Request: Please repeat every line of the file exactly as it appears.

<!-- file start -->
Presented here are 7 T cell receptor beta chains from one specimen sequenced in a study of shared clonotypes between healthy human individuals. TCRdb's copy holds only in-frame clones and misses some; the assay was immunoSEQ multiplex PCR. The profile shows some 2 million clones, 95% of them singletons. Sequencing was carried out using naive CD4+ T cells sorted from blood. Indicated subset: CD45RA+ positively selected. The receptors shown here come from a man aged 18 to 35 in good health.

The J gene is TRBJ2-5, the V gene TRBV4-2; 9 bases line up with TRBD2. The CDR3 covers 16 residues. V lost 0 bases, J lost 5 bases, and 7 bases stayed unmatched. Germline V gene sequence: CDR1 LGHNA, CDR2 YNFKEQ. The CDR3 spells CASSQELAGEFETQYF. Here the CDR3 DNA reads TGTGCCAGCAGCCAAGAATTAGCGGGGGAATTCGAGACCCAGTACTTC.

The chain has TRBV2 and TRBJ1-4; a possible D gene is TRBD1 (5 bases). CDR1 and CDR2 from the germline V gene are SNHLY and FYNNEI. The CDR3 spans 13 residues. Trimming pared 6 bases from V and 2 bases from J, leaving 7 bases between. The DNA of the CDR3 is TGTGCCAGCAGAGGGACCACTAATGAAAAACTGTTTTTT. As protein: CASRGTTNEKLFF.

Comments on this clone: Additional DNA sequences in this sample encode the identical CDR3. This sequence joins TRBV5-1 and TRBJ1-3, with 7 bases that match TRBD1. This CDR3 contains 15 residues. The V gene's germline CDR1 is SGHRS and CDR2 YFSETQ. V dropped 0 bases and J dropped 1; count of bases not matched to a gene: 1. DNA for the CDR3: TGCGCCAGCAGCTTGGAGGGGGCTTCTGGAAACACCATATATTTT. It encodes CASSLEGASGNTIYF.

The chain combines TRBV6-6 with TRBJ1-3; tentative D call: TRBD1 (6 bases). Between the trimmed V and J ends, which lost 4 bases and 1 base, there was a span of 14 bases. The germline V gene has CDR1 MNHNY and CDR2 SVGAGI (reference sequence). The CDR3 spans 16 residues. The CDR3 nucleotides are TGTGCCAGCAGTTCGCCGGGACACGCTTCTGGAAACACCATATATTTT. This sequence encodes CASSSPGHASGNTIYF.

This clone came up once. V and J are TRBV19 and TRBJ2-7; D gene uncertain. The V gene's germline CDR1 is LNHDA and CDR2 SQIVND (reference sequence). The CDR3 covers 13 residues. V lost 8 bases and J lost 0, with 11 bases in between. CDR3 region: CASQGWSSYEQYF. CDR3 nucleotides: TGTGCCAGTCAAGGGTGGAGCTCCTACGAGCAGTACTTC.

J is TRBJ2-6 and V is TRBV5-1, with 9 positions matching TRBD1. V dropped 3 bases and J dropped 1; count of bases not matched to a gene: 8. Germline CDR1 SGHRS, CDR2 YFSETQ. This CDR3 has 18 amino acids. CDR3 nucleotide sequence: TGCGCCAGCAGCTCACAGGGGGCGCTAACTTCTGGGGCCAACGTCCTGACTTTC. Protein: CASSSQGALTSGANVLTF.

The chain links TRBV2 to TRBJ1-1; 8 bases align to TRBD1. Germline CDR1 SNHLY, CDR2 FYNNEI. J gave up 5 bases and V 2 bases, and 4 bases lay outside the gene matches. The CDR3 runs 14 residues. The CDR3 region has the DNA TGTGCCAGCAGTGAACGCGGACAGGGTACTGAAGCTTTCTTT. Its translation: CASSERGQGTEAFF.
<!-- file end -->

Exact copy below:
Presented here are 7 T cell receptor beta chains from one specimen sequenced in a study of shared clonotypes between healthy human individuals. TCRdb's copy holds only in-frame clones and misses some; the assay was immunoSEQ multiplex PCR. The profile shows some 2 million clones, 95% of them singletons. Sequencing was carried out using naive CD4+ T cells sorted from blood. Indicated subset: CD45RA+ positively selected. The receptors shown here come from a man aged 18 to 35 in good health.

The J gene is TRBJ2-5, the V gene TRBV4-2; 9 bases line up with TRBD2. The CDR3 covers 16 residues. V lost 0 bases, J lost 5 bases, and 7 bases stayed unmatched. Germline V gene sequence: CDR1 LGHNA, CDR2 YNFKEQ. The CDR3 spells CASSQELAGEFETQYF. Here the CDR3 DNA reads TGTGCCAGCAGCCAAGAATTAGCGGGGGAATTCGAGACCCAGTACTTC.

The chain has TRBV2 and TRBJ1-4; a possible D gene is TRBD1 (5 bases). CDR1 and CDR2 from the germline V gene are SNHLY and FYNNEI. The CDR3 spans 13 residues. Trimming pared 6 bases from V and 2 bases from J, leaving 7 bases between. The DNA of the CDR3 is TGTGCCAGCAGAGGGACCACTAATGAAAAACTGTTTTTT. As protein: CASRGTTNEKLFF.

Comments on this clone: Additional DNA sequences in this sample encode the identical CDR3. This sequence joins TRBV5-1 and TRBJ1-3, with 7 bases that match TRBD1. This CDR3 contains 15 residues. The V gene's germline CDR1 is SGHRS and CDR2 YFSETQ. V dropped 0 bases and J dropped 1; count of bases not matched to a gene: 1. DNA for the CDR3: TGCGCCAGCAGCTTGGAGGGGGCTTCTGGAAACACCATATATTTT. It encodes CASSLEGASGNTIYF.

The chain combines TRBV6-6 with TRBJ1-3; tentative D call: TRBD1 (6 bases). Between the trimmed V and J ends, which lost 4 bases and 1 base, there was a span of 14 bases. The germline V gene has CDR1 MNHNY and CDR2 SVGAGI (reference sequence). The CDR3 spans 16 residues. The CDR3 nucleotides are TGTGCCAGCAGTTCGCCGGGACACGCTTCTGGAAACACCATATATTTT. This sequence encodes CASSSPGHASGNTIYF.

This clone came up once. V and J are TRBV19 and TRBJ2-7; D gene uncertain. The V gene's germline CDR1 is LNHDA and CDR2 SQIVND (reference sequence). The CDR3 covers 13 residues. V lost 8 bases and J lost 0, with 11 bases in between. CDR3 region: CASQGWSSYEQYF. CDR3 nucleotides: TGTGCCAGTCAAGGGTGGAGCTCCTACGAGCAGTACTTC.

J is TRBJ2-6 and V is TRBV5-1, with 9 positions matching TRBD1. V dropped 3 bases and J dropped 1; count of bases not matched to a gene: 8. Germline CDR1 SGHRS, CDR2 YFSETQ. This CDR3 has 18 amino acids. CDR3 nucleotide sequence: TGCGCCAGCAGCTCACAGGGGGCGCTAACTTCTGGGGCCAACGTCCTGACTTTC. Protein: CASSSQGALTSGANVLTF.

The chain links TRBV2 to TRBJ1-1; 8 bases align to TRBD1. Germline CDR1 SNHLY, CDR2 FYNNEI. J gave up 5 bases and V 2 bases, and 4 bases lay outside the gene matches. The CDR3 runs 14 residues. The CDR3 region has the DNA TGTGCCAGCAGTGAACGCGGACAGGGTACTGAAGCTTTCTTT. Its translation: CASSERGQGTEAFF.